From the Worldwide Faith News archives

New Volume of Baha'i Sacred Writing, just translated, published

From Worldwide Faith News <>
Date Thu, 13 Jun 2002 13:00:45 -0700


Baha'i World News Service
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HAIFA, Israel, 13 June 2002 (BWNS) -- A new volume of recently translated
writings of Baha'u'llah, comprising a series of powerful messages written to
world leaders, has been issued by Baha'i World Centre Publications.

Entitled "The Summons of the Lord of Hosts," the 272-page  book contains
authoritative English translations of six major works written by Baha'u'llah
in the latter half of the 19th century. Collectively, the works clearly
enunciate Baha'u'llah's claim to prophethood and offer a prescription for
peaceful and just leadership in the modern world.

"Never since the beginning of the world," declares Baha'u'llah Himself in
the book, "hath the message been so openly proclaimed."

In addition to such pronouncements, Baha'u'llah outlines requirements of the
kings and rulers, including reduction of armaments, the resolution of
international conflicts, and reduction of expenditures which placed
unnecessary strain on the subjects.

Specifically, the book collects the Suriy-i-Haykal [Surih of the Temple],
Suriy-i-Ra'is [Surih of the Chief], Lawh-i-Ra'is [Tablet of the Chief],
Lawh-i-Fu'ad [Tablet to Fu'ad Pasha], Lawh-i-Sultan [Tablet to the Shah of
Iran], and Suriy-i-Muluk [Surih of the Kings].

While portions of some of these works have been translated and published
before, "The Summons of the Lord of Hosts" marks the first time full-length
and fully researched translations of them have been released.

The collected volume represents only a fraction of Baha'u'llah's output
during his 40-year ministry, when He revealed thousands of tablets which
altogether represent a volume more than 70 times the size of the Qur'an and
more than 15 times the size of the Old and New Testaments of the Bible.

Not only is the size of the revelation significant, but also -- thanks in
part to access to both original documents and the historical context in
which they were revealed -- the Baha'i Faith has a much more direct link to
its origins than is enjoyed by most other religions.

The primary work in the volume is the Surih of the Temple, regarded as one
of Baha'u'llah's "most challenging works." It includes letters addressed to
several individual monarchs, Napoleon III, Czar Alexander II, Queen
Victoria, and Nasiri'd-Din Shah, the Emperor of Persia, and also to Pope
Pius IX.

Baha'u'llah's address to Nasiri'd-Din Shah is the longest of all these
letters, in which He offers to meet with the Muslim clergy, and to provide
whatever definitive proofs of the new revelation they would require to test
Baha'u'llah's claim.

Another major work is the Surih of the Kings, described by Shoghi Effendi as
"the most momentous Tablet revealed by Baha'u'llah in which He, for the
first time, directs His words collectively to the entire company of the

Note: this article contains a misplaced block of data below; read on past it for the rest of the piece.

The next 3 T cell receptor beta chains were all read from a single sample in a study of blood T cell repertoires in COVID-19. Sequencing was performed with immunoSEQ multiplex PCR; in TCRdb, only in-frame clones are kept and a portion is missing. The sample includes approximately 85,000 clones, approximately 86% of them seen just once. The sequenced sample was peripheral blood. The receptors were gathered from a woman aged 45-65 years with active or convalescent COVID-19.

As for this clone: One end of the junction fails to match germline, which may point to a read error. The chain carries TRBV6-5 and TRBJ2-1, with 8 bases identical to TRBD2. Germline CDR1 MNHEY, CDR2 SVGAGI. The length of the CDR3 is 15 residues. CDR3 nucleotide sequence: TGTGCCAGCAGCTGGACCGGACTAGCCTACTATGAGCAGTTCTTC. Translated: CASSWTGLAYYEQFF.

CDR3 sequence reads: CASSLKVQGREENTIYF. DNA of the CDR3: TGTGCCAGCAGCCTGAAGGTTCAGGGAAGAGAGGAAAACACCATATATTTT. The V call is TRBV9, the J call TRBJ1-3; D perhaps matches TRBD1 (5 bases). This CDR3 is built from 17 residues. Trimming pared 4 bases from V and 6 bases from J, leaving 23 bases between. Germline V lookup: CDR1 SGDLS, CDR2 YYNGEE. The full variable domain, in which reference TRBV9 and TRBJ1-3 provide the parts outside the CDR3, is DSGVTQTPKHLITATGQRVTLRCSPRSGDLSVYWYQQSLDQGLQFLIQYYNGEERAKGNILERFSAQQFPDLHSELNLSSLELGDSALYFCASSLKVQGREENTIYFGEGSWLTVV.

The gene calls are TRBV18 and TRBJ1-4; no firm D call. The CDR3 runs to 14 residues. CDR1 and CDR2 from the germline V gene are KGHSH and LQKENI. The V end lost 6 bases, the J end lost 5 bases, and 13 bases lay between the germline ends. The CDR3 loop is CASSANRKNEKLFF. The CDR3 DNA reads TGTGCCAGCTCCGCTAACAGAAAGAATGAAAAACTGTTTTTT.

monarchs of the East and West."

"Lay not aside the fear of God, O kings of the earth, and beware that ye
transgress not the bounds which the Almighty hath fixed ... Be vigilant,
that ye may not do injustice to anyone, be it to the extent of a grain of
mustard seed. Tread ye the path of justice, for this, verily, is the
straight path," Baha'u'llah asserts in a statement outlining the
requirements of just leadership.

There are also passages of spiritual significance, such as Baha'u'llah's
exposition in the Surih of the Chief explaining the progress of the human
soul in its path towards God.

To record the words of revelation as He was inspired, Baha'u'llah would
occasionally write them down Himself; but it was typical for the revelation
to be spoken aloud to His amanuensis. The dictation was sometimes recorded
in what has been called "revelation writing" -- a shorthand script written
with extreme quickness owing to the speed with which the words were uttered.
These original "revelation writing" drafts were later revised and approved
by Baha'u'llah.

These "revelation drafts," as well as the many other transcriptions of
Baha'u'llah's writings are held in the International Baha'i Archives. The
collection encompasses approximately 17,000 items, some of which are in
Baha'u'llah's own handwriting, while others are transcriptions made by
either Baha'u'llah's amanuensis or other known scribes, under Baha'u'llah's

The translators and scholars of the Research Department now work from
photocopies of the original documents, with the originals available from the
Archives if they are needed. All of the translations combine the efforts of
a number of translators, who strive to follow the pattern for translation of
Baha'i sacred writings set by Shoghi Effendi, head of the Baha'i Faith and
its authorized interpreter from 1921 until his death in 1957.

The book can be ordered through the United States Baha'i Distribution
Service, 4703 Fulton Industrial Boulevard Atlanta, GA 30336-2017, USA
(telephone: (800) 999-9019; email:

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BWNS - 2-CAM-020613-1-HAYKAL-163-S

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